This post will explore what I like to call “alternatives to the alternatives” in housing. This story demonstrates what’s possible if you’re willing to try something new and a bit out of the ordinary. Many years ago I became friends with a couple in San Francisco who migrated to Hawaii. Partly they loved the islands, partly San Francisco was starting to get on their nerves, and partly they realized they could sell their modest condo in the Bay Area and buy ten acres of farmland overlooking the ocean in Hawaii and have enough money left over to pay cash to build a pretty nice house. Keep in mind, these folks weren’t rich. One was a tile setter who specialized in kitchen and bath renovations, and the other was a physical therapist. Fortunately, both those skill sets translated well in the local Hawaiian economy.
Here’s the kitchen. Pretty spiffy, huh? What you notice right away, aside from the high quality tile and wood work of the custom space, is the openness of the home. You really know you’re in the tropics when you’re in this house. The twist is that instead of standard construction they bought a commercial greenhouse kit from Holland, had it shipped to Hawaii, bolted it together themselves, and set up house inside the 4,000 square foot open air structure. This gave them a huge space at a very economical price. The roof provides protection from the rain, and the insect screens of the side walls keep out bugs. In a location with a perfect year round climate on a remote ten acre parcel there’s no need for solid walls. Once the greenhouse was assembled they gradually built a small house-within-a-house that contained the kitchen, bath and a 1,000 square foot sleeping loft above. They did almost all the work themselves over a period of years. I kept visiting them as the process unfolded and I documented the evolution of their space.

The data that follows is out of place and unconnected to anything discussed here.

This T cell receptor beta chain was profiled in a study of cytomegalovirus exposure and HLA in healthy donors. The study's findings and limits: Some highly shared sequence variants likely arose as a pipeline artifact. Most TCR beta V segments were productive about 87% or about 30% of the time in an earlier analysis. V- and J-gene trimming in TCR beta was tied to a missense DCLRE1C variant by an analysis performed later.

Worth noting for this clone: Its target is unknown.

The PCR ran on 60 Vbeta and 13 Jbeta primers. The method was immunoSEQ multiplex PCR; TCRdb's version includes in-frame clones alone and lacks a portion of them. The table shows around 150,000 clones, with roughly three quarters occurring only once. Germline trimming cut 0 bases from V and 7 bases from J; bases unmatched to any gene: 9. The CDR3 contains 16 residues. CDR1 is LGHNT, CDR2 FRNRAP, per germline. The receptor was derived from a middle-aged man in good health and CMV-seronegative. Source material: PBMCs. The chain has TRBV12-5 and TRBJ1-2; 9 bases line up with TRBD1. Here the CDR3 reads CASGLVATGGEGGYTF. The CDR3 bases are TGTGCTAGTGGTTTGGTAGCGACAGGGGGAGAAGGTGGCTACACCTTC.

At a certain point during the construction a cargo container arrived from the mainland that held everything they ever owned. For anyone who has ever endured a home remodel you know how everything takes longer and is more complicated than you ever anticipated. They lived with their possessions in various states of disarray and gradually digested everything. The end result is pretty spectacular.
There were some difficulties along the way. They asked the local power utility what it would cost to bring electricity to the ten acre site and the number was off the charts crazy expensive. They were only a mile from the existing infrastructure, but bringing that power up to the property and running it to the house was a serious endeavor. Instead, they installed solar panels and a battery bank using a second hand shipping container as their secure on site home grown power station. Solar was infinitely less expensive and they’ll never have a power bill again. With no need for heat or air conditioning and only a handful of appliances and lights the system works perfectly well. Municipal water wasn’t available either and they were too close to the beach to drill a well since the water would be too salty. But they were able to harvest rain water from their massive roof and store it in a 15,000 gallon tank. That’s enough water to last a typical household for many months even during periodic droughts. The water is run through a high quality filter and then zapped with UV light before it enters the house to ensure the water is safe to drink.
It’s been thirteen years and the greenhouse has survived two hurricanes. With no mortgage and minimal expenses they were able to ride out the economic crash of 2008 better than most people. While the house is in a remote location there’s still plenty of community. Local families and neighbors look out for each other in farm country. And the landscape continues to mature and improve. This is a radically different set of arrangements than working a nine to five job and paying a mortgage and HOA assessments on a condo in the city.